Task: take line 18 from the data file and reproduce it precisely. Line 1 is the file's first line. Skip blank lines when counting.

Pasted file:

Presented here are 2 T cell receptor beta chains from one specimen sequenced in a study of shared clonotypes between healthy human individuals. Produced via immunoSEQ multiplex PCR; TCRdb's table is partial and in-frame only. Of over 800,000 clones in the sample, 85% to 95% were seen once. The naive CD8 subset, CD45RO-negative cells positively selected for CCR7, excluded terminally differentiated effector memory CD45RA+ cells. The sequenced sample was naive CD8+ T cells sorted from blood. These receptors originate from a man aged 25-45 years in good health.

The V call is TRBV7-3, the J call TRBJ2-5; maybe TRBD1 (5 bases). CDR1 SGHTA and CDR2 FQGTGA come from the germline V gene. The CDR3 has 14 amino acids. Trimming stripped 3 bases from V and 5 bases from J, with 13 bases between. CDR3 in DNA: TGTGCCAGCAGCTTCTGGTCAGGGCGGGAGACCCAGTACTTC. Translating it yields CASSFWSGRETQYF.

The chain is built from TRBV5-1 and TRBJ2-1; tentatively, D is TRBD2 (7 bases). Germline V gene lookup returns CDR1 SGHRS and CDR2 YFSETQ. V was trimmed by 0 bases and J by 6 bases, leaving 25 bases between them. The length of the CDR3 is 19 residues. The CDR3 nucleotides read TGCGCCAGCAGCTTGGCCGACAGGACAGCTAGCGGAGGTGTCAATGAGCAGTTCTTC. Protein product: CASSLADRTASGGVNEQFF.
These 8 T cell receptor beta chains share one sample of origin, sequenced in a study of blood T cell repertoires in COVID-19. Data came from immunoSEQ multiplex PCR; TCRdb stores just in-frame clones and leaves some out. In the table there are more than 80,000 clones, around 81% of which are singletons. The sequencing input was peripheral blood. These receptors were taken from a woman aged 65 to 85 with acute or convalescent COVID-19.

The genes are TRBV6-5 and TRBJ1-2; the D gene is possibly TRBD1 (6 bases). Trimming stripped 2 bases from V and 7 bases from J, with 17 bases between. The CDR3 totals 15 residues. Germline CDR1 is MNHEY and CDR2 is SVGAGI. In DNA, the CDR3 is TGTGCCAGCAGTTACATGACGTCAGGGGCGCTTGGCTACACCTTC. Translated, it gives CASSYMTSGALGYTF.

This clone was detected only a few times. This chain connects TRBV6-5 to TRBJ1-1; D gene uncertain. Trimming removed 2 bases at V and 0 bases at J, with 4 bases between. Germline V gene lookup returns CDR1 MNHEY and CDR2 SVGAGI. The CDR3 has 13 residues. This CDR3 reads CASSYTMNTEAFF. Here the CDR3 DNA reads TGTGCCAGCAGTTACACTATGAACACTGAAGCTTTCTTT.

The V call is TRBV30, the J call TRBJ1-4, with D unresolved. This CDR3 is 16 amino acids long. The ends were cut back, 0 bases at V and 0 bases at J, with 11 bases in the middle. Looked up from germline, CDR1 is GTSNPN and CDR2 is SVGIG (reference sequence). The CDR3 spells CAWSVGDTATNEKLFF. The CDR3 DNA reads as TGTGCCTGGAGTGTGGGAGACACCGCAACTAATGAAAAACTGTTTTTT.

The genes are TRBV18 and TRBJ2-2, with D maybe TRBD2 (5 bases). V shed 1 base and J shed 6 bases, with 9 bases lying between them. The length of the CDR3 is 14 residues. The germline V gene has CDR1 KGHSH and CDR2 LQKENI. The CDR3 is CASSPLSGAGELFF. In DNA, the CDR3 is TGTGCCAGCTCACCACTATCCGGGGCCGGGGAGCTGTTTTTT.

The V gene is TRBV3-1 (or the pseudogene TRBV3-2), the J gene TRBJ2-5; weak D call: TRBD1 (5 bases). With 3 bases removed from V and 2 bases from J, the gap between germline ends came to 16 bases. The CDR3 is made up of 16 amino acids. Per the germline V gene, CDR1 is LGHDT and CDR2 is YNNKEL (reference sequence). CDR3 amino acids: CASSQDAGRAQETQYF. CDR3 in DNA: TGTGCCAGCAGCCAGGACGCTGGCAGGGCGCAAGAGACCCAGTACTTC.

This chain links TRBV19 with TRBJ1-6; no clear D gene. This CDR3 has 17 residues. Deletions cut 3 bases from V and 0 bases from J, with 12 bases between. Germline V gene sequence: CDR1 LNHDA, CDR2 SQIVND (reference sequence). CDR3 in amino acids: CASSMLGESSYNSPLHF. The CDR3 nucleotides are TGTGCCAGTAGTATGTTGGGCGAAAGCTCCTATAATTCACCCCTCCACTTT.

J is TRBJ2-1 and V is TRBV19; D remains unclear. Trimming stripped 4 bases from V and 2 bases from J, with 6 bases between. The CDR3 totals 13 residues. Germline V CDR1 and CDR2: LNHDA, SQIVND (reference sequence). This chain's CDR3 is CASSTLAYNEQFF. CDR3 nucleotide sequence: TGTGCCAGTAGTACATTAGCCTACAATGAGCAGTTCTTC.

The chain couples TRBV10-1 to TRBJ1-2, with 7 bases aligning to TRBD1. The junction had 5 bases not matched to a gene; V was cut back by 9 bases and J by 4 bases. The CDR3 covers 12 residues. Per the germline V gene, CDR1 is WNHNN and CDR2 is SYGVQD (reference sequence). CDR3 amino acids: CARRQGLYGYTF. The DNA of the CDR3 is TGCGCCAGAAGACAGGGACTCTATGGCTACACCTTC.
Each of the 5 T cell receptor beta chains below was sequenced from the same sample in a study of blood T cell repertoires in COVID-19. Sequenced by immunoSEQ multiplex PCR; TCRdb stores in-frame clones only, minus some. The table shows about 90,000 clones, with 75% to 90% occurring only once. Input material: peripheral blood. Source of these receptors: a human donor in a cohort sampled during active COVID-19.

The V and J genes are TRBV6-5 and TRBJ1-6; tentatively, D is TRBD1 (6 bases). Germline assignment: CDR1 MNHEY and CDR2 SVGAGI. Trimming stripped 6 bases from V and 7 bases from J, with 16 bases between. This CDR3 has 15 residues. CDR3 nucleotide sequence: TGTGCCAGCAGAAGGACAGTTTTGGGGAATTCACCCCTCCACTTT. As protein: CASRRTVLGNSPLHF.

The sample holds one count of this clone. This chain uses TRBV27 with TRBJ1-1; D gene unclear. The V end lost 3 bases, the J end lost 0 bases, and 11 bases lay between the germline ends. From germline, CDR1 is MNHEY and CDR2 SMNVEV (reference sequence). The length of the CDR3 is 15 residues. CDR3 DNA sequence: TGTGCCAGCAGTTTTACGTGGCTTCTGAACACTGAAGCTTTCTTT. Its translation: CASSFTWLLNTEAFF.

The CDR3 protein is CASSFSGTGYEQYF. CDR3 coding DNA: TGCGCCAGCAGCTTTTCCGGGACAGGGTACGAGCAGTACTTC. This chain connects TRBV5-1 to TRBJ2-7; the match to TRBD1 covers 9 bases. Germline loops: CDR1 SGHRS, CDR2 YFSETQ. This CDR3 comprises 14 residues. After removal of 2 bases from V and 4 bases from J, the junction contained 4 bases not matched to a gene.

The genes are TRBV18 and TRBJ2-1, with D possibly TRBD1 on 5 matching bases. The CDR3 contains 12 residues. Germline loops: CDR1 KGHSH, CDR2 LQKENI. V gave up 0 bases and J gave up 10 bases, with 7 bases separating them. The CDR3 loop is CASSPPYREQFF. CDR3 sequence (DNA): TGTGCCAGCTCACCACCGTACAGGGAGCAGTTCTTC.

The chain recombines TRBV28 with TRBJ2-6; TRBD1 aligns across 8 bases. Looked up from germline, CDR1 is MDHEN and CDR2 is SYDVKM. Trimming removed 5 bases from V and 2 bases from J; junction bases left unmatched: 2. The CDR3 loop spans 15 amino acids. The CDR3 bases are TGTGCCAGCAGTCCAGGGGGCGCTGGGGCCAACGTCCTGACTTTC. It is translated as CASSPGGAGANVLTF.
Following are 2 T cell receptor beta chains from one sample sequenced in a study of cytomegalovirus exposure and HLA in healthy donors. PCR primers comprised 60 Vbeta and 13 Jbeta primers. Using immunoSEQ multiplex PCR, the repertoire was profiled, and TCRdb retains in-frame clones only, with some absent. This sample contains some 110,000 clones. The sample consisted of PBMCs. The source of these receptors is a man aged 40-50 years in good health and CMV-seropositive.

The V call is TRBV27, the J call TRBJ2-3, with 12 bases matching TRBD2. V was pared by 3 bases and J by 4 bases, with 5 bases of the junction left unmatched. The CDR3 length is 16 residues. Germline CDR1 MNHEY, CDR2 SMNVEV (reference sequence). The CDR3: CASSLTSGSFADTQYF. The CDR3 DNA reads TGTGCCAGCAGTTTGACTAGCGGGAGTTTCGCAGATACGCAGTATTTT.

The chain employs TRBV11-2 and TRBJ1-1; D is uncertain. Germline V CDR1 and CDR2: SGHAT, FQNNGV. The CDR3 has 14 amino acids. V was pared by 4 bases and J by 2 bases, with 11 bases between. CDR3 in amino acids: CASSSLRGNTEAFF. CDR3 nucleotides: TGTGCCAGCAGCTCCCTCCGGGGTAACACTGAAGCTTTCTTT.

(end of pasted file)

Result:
The chain recombines TRBV28 with TRBJ2-6; TRBD1 aligns across 8 bases. Looked up from germline, CDR1 is MDHEN and CDR2 is SYDVKM. Trimming removed 5 bases from V and 2 bases from J; junction bases left unmatched: 2. The CDR3 loop spans 15 amino acids. The CDR3 bases are TGTGCCAGCAGTCCAGGGGGCGCTGGGGCCAACGTCCTGACTTTC. It is translated as CASSPGGAGANVLTF.